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At first glance, U.S. businesses appear to be doing well in the face of high inflation and rising interest rates. But looking beneath the surface, there are potential warning signs about the economy that are making the country’s top executives a little nervous.
So far, 453 of the top 500 companies that make up the S&P 500 have reported earnings, according to S&P Dow Jones Indices, with about 75% beating Wall Street forecasts in the April-June quarter. is higher than
Given the difficult economic environment they have had to navigate, this is a remarkable display of strength. The country was dealing with the highest inflation in almost 40 years and the Federal Reserve was raising interest rates.
Combined with better-than-expected earnings and hopes that the Fed will be less aggressive on future rate hikes, it has spurred a strong rally on Wall Street.
But management said it faces many uncertainties amid growing fears of a recession. They are not panicking, but they are paying attention.
Here are three signs that could point to potential problems ahead for the US economy.
companies are cutting back on advertising
Historically, when companies feel uncertain about the future, they have cut their advertising budgets, a leading indicator of how companies view the economy.
That’s what happened last quarter.
Social media companies are struggling with slowing ad sales, which is hurting their bottom line. In the second quarter, Facebook’s parent company Meta’s revenue declined for the first time.
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Snap, meanwhile, has sounded the alarm about declining ad sales. Shares of social media companies are down more than 75% this year.
Advertising revenues for traditional media such as The New York Times Company and Gannett are also declining. BuzzFeed has warned that fears of an economic recession will put pressure on its advertising business.
Roku, which makes streaming media players, said in a letter to investors that “the macroeconomic environment has significantly reduced TV advertising spending.”
The company added, “We expect these challenges to continue for the foreseeable future as economic concerns put pressure on markets around the world.”
Companies are cutting costs and hiring
As office workers already know, when companies cut costs or put their expansion plans on hold, it often means potential problems down the road. .
For example, Bed Bath & Beyond has announced a 25% reduction in capital expenditures.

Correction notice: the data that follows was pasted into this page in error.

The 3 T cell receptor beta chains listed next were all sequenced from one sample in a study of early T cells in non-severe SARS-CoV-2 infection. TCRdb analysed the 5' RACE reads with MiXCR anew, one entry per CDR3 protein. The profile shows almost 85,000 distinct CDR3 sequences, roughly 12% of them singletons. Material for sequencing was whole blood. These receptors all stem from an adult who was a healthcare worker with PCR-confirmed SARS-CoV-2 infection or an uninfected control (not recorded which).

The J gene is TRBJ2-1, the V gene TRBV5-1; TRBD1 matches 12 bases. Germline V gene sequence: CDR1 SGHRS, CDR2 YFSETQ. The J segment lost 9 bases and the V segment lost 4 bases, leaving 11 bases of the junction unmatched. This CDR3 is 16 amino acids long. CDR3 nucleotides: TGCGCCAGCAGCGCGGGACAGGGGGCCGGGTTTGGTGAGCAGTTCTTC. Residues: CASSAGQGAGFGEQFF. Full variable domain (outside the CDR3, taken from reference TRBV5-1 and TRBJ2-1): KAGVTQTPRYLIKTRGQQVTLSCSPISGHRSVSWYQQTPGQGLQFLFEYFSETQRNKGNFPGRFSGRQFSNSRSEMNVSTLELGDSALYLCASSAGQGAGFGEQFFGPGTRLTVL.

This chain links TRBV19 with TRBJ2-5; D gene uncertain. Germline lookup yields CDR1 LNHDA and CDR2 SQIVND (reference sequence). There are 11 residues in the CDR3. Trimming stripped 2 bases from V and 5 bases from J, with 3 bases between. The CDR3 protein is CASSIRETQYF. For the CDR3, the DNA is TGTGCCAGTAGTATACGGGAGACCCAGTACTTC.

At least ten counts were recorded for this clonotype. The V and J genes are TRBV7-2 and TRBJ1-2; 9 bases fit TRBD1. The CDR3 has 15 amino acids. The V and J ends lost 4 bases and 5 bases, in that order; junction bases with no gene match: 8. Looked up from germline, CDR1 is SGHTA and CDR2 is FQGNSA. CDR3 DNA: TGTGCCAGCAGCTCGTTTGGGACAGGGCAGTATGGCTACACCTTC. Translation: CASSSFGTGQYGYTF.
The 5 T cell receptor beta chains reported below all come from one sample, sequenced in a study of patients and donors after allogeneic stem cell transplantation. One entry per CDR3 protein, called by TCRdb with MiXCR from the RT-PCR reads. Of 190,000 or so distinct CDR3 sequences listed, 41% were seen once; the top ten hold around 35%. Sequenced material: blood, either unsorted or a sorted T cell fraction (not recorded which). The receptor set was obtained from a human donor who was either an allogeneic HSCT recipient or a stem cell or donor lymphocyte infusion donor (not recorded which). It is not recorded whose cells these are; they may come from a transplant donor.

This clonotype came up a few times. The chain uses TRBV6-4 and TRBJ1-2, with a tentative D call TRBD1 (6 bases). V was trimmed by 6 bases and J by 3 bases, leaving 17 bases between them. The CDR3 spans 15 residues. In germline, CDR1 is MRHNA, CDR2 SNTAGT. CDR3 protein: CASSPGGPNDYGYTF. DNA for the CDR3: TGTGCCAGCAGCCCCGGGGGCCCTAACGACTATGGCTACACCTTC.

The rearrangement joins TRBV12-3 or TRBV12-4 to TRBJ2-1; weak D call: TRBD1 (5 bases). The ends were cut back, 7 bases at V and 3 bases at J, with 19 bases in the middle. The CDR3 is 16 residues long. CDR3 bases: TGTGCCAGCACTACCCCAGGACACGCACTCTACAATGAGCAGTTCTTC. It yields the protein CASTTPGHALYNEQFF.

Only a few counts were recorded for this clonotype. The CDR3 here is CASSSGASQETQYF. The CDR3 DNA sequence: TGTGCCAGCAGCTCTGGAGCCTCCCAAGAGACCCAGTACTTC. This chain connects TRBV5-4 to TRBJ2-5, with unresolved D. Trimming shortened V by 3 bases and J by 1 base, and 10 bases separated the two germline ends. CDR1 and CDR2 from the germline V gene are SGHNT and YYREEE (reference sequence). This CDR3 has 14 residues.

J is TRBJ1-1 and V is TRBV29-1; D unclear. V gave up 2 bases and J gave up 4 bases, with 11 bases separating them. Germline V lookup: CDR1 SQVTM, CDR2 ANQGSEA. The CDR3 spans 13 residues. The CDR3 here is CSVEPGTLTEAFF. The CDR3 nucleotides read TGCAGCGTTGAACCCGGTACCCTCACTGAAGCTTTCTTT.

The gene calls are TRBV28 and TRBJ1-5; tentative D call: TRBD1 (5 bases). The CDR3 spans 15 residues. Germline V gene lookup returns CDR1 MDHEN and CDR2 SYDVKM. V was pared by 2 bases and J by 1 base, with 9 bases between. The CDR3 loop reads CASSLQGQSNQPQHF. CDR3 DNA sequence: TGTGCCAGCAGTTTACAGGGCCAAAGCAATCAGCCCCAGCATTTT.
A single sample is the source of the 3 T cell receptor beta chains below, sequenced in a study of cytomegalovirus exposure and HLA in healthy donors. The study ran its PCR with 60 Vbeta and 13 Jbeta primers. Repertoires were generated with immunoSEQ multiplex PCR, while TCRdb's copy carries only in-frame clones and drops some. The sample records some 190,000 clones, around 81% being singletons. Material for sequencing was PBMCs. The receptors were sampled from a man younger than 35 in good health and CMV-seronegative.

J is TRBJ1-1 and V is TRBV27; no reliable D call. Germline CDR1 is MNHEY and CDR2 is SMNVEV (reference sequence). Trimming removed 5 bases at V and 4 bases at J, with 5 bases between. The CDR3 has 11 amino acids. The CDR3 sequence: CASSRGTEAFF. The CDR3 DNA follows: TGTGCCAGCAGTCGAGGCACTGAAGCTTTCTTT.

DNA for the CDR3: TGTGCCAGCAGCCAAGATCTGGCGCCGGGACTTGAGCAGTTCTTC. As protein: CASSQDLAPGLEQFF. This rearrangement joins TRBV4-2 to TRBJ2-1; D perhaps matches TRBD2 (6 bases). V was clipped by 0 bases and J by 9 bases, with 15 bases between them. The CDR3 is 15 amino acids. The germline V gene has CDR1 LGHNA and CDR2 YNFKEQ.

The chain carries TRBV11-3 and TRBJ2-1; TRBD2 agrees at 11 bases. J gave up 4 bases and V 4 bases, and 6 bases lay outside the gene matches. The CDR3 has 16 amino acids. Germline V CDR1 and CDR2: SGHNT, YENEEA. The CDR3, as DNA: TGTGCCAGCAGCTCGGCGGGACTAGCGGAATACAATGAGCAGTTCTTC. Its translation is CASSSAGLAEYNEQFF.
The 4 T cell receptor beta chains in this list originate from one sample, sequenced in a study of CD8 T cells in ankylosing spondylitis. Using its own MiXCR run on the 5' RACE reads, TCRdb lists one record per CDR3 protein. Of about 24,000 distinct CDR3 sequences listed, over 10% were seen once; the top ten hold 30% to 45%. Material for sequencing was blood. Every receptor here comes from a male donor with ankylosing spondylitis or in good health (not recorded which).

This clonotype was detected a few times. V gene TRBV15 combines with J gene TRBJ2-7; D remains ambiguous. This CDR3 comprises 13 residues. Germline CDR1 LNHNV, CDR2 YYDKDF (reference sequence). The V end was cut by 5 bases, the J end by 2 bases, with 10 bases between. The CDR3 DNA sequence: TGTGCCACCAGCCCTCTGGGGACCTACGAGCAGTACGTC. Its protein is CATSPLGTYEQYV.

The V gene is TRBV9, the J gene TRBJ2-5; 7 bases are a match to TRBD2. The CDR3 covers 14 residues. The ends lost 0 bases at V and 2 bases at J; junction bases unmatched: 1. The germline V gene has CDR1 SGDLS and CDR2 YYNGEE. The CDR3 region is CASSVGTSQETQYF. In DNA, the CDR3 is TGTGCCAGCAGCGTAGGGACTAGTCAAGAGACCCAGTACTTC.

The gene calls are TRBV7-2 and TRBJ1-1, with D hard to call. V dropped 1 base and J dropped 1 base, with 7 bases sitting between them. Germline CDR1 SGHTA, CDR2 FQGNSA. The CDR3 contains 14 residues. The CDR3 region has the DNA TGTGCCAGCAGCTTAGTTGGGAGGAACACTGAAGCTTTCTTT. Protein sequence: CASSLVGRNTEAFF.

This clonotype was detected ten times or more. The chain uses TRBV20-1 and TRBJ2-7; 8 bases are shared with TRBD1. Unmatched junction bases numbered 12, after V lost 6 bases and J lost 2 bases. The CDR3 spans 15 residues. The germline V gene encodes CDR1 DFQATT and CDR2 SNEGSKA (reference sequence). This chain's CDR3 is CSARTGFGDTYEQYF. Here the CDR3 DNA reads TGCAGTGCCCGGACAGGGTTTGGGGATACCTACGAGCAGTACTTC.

Even with the latest economic data showing the overall labor market is healthy, some companies have begun to delay hiring or announce job cuts.
Job cuts are more pronounced in the tech sector, with companies such as Netflix, stock-trading app Robinhood and e-commerce giant Shopify recently announcing layoffs.
Tech companies have cut about 70,000 jobs so far in 2022, according to Layoffs.fyi, a site that tracks tech sector layoffs.
Automakers are also cautious.
GM CEO Mary Barra recently said the company is “reducing discretionary spending and limiting hiring to critical needs and positions that support growth.”
She added that GM has “modeled several recession scenarios and stands ready to take more cautious action if necessary.”
How we spend money is changing
One of the good things about the economy is that people continue to spend despite high inflation.
However, companies say they are seeing evidence of a change in what people buy, which has led to an excess of unsold inventory.
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Last month, Walmart said it was lowering its full-year profit outlook after higher prices changed consumer habits.
Walmart said customers are spending less money on “common items” as food prices have skyrocketed. .
Walmart is expected to report second-quarter earnings on August 16.
Moreover, manufacturers, from automakers to smartphone makers, continue to have trouble sourcing parts.
Intel Chief Executive Pat Gelsinger recently said, “Across the economy, supply chain issues have limited our ability to meet demand in some regions, while inventories have dropped significantly above normal levels in others. Exceeded.